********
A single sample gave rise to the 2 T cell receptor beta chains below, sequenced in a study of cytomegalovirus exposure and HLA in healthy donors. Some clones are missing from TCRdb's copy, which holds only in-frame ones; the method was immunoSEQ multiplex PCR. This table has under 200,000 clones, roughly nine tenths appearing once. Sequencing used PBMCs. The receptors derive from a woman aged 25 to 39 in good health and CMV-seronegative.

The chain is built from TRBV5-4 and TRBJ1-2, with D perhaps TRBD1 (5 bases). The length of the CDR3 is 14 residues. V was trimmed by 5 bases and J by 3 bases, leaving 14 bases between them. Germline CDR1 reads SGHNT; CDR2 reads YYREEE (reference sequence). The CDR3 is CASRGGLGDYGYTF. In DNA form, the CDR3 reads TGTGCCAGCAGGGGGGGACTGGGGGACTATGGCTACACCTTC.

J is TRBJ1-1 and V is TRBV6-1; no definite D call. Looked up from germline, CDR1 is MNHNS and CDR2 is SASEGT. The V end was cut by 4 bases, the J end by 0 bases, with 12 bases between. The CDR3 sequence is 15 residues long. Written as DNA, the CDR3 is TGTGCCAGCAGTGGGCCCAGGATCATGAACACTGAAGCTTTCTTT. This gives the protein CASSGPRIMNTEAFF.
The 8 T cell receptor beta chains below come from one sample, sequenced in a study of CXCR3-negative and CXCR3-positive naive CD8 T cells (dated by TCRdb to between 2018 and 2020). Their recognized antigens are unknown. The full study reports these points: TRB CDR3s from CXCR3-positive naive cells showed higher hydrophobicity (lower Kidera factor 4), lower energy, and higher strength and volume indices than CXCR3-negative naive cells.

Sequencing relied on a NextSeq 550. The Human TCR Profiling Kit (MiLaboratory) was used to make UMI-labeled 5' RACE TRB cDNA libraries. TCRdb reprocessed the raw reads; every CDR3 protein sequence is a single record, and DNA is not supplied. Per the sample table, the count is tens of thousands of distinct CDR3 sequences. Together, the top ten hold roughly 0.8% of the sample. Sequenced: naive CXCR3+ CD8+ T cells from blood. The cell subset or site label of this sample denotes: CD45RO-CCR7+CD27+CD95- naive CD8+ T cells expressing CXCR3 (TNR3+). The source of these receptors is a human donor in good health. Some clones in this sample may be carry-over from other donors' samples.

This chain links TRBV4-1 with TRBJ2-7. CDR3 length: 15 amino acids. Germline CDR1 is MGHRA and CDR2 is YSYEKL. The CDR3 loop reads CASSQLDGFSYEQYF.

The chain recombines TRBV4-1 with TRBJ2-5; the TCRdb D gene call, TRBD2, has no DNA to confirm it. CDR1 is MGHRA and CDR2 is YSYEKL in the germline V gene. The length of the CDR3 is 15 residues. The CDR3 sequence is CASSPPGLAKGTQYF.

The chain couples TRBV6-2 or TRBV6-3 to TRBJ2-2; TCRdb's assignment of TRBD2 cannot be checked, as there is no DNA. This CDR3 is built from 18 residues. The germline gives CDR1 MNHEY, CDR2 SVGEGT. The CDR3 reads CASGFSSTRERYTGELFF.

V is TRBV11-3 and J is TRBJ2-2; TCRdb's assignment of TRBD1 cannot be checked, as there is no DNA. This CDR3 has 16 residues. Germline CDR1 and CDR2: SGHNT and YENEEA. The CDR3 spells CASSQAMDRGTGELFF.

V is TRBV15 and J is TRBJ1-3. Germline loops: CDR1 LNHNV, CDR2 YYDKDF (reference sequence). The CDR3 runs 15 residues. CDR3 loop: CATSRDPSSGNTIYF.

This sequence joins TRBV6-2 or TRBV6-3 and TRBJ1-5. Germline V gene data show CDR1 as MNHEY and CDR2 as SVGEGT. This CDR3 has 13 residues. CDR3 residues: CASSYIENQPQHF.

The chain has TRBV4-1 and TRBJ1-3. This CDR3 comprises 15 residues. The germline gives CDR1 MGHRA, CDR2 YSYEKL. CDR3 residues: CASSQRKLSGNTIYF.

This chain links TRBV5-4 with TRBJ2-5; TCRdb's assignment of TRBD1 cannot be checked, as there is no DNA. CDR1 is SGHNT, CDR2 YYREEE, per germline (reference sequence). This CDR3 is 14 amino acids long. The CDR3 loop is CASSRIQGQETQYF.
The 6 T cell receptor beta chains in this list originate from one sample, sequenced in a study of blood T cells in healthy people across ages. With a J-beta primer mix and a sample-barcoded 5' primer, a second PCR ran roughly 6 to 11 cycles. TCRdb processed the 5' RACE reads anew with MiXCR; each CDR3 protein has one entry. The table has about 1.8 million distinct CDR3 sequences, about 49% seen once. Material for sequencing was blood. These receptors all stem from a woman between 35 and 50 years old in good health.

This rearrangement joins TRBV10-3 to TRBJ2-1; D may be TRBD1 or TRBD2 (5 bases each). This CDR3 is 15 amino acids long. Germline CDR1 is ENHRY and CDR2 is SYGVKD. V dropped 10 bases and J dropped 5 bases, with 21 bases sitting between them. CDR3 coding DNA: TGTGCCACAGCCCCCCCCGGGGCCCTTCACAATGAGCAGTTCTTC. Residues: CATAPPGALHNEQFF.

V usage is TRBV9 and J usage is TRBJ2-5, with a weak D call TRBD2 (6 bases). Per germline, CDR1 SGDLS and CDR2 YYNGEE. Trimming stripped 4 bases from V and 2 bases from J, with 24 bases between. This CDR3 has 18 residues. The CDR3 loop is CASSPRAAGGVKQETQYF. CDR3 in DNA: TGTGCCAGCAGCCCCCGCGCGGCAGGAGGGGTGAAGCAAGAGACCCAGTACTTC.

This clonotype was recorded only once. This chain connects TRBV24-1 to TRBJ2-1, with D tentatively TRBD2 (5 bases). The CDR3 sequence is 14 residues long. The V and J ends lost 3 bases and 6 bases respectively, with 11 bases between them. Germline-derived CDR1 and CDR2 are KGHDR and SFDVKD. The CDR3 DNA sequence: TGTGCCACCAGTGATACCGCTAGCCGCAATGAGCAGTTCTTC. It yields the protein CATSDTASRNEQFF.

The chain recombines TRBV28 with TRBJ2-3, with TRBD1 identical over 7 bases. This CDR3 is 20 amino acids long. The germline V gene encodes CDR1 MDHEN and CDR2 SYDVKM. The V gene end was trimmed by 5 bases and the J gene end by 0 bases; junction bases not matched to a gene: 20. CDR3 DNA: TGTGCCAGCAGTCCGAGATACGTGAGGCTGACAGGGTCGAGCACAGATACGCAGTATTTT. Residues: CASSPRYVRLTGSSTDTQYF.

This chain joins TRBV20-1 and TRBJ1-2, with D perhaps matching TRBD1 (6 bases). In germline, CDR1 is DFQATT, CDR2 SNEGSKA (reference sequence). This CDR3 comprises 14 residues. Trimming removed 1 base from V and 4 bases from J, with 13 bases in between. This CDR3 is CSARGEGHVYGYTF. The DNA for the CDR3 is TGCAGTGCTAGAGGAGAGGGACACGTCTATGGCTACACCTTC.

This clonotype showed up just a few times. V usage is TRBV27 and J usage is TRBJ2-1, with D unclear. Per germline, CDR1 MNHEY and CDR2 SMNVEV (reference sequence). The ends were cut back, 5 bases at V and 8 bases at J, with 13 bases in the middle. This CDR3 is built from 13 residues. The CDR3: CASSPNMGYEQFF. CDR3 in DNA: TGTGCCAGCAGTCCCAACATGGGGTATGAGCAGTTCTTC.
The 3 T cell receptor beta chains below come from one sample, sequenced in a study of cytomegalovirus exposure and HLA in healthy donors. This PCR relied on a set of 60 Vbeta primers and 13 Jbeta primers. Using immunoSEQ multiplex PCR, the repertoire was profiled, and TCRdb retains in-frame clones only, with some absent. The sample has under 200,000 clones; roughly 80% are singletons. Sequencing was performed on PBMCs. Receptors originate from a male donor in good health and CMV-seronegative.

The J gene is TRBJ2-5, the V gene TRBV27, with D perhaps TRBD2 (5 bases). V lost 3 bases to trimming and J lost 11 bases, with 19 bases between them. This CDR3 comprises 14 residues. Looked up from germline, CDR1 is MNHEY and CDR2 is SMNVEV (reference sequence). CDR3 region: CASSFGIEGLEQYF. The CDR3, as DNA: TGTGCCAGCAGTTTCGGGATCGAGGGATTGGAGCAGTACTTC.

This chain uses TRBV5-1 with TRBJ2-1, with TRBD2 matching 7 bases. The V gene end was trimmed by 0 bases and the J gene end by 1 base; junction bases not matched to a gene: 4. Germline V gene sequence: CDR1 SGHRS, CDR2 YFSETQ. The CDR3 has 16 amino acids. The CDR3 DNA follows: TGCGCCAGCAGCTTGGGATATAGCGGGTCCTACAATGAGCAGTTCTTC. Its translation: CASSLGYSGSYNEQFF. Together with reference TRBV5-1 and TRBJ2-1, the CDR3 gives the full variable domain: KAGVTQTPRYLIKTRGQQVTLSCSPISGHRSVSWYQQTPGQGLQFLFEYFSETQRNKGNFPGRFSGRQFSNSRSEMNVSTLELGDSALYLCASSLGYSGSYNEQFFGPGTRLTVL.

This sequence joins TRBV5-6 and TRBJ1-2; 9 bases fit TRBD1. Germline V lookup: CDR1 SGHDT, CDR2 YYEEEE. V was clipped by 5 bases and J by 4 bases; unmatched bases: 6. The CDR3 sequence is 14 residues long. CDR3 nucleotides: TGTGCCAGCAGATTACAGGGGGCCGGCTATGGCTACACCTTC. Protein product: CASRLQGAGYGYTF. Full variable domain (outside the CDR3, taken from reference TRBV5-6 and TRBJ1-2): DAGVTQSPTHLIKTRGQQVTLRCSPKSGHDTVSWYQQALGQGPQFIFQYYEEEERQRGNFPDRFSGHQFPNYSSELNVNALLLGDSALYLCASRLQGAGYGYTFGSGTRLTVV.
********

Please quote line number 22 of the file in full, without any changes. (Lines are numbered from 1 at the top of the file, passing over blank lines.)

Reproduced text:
The J gene is TRBJ2-5, the V gene TRBV27, with D perhaps TRBD2 (5 bases). V lost 3 bases to trimming and J lost 11 bases, with 19 bases between them. This CDR3 comprises 14 residues. Looked up from germline, CDR1 is MNHEY and CDR2 is SMNVEV (reference sequence). CDR3 region: CASSFGIEGLEQYF. The CDR3, as DNA: TGTGCCAGCAGTTTCGGGATCGAGGGATTGGAGCAGTACTTC.